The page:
Jerks actually reduce the risk of traffic jams

The next time someone cuts you off on your morning commute, don’t be so quick to call the driver a jerk; you may have a reason to say thanks. According to the latest physics research, rule-breakers—drivers passing you on the wrong side or changing lanes too close to the intersection—actually help smooth the flow of traffic for the rest of us.
“The interesting finding is that if most of the people are law-abiding, and you have a certain amount of people who are breaking the rule, then you are actually getting the minimum chance of a [traffic] jam,” said Petter Minnhagen, a physicist at Sweden’s Umea University and an author of the paper published in the journal Physical Review E.

Physicists at the school uncovered this phenomenon while constructing a computer model of how a crowd of people move across a confined space, such as a pedestrian-only street. They divided the space into squares, like a chessboard, and randomly placed pedestrians in some of the squares. Like real people, the model pedestrians had a certain small probability of momentarily pausing, as if they had run into a friend or had bent down to tie a shoelace.
To make things more interesting, the researchers then tossed a few mavericks into the mix, who didn’t follow the rules the other pedestrians used. The physicists ran the simulation over and over, each time boosting the percentage of rule-breakers. At first pedestrian deadlocks worsened. But as more and more rule-breakers joined the fray, something entirely unexpected occurred: traffic flowed best when only about 60 percent of pedestrians were obeying the rules.
Simple interactions of individual cars, people, or molecules add up to large patterns in a system. The high concentration of pedestrians in a small area increases the chances of a jam, but rule-breakers made the crowds spread out.
Morris Flynn, a University of Alberta professor who uses computational methods to study car traffic, agrees with the explanation. Because rule-breakers “carve out their own path,” Flynn said, they dilute large concentrations of rule-abiders moving in the same way. He pointed out an example familiar to anyone who has driven on a two-lane road: breaking the speed limit to pass a slow vehicle prevents a long chain of cars from forming.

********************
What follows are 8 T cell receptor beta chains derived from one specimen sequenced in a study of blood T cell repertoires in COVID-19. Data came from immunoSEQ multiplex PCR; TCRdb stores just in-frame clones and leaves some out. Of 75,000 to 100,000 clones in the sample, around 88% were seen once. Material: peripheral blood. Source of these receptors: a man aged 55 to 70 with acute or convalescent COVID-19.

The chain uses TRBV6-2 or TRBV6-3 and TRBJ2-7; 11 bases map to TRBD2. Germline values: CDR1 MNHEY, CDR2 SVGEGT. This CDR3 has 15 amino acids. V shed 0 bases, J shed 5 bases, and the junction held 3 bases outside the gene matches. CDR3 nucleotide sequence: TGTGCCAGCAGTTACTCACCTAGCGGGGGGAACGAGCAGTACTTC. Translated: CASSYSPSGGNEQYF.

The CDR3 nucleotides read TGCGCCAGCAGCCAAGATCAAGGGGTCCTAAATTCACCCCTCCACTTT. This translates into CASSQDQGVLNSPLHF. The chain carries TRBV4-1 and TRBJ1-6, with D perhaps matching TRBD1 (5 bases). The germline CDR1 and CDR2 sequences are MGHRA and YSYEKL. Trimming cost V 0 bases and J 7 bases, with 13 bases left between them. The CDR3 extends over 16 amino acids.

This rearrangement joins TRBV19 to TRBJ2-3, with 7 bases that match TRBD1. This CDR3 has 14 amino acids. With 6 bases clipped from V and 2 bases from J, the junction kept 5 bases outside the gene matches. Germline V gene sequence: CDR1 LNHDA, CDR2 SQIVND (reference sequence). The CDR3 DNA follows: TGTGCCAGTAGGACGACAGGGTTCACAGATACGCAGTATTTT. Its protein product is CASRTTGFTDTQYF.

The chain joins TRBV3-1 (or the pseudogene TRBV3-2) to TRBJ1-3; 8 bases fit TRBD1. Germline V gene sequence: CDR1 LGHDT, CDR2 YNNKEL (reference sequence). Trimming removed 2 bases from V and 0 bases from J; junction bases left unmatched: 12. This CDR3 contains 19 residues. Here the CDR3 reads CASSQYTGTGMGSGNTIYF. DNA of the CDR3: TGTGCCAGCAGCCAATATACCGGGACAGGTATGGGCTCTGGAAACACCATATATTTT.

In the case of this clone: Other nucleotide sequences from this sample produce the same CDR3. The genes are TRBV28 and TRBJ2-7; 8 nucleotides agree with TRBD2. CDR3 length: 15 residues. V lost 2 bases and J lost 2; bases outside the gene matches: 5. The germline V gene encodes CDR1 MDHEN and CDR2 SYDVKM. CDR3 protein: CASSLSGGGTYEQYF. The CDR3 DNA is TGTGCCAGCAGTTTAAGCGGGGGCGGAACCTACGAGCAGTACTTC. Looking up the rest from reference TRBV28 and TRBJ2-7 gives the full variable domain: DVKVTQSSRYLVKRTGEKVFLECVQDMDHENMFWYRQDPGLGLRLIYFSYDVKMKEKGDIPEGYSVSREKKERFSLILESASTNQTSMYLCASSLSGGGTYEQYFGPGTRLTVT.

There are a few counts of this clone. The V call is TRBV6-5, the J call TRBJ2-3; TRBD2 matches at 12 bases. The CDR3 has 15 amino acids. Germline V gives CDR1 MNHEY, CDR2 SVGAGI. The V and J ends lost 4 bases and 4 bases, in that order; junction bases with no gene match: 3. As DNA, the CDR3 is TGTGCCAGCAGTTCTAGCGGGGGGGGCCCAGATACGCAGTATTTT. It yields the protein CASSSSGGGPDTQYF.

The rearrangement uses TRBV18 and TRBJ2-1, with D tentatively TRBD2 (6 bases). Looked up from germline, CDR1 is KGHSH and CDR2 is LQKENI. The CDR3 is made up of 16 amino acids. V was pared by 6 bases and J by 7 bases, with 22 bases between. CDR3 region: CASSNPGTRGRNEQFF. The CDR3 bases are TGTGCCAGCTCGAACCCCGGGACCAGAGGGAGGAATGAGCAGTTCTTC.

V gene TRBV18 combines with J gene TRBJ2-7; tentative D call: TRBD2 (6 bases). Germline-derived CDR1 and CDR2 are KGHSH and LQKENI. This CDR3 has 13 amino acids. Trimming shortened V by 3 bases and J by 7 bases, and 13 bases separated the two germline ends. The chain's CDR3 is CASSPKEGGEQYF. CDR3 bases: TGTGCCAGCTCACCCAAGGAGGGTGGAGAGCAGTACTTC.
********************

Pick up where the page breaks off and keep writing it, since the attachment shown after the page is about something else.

However, there is one rule you shouldn’t break, according to a new analysis of how high-volume traffic flows along a highway. Cecile Appert-Rolland, a physicist at the University of Paris-Sud, looked at the tailing distances between cars traveling on a busy two-lane expressway in the suburbs of Paris. Most people have heard of the “three-second rule” for following distances; after the car ahead of you passes a point on the road, count to three. If you pass the same object before you get to three, you’re following too closely. This time-based measure of the distance between cars is what Appert-Rolland terms the “time headway.”
Her research showed that tailgating drivers were more likely than a non-tailgater to have a car in the lane next to them, so they weren’t just speeding up in order to change lanes. She also found that these short time headways tended to extend across several vehicles, creating a platoon.
“We can identify at least seven or eight cars where they have time headways of half a second,” she said. Considering that a driver’s reaction time is about one second, these platoons are disastrous pileups waiting to happen. “If the first one brakes, the second one has to brake harder, the third one even harder, and the last wouldn’t be able to brake hard enough.”
So while unexpected behavior may help with congestion, always follow the three-second rule—because if you’re tailgating, chances are you won’t be the only one.
Lauren Schenkman

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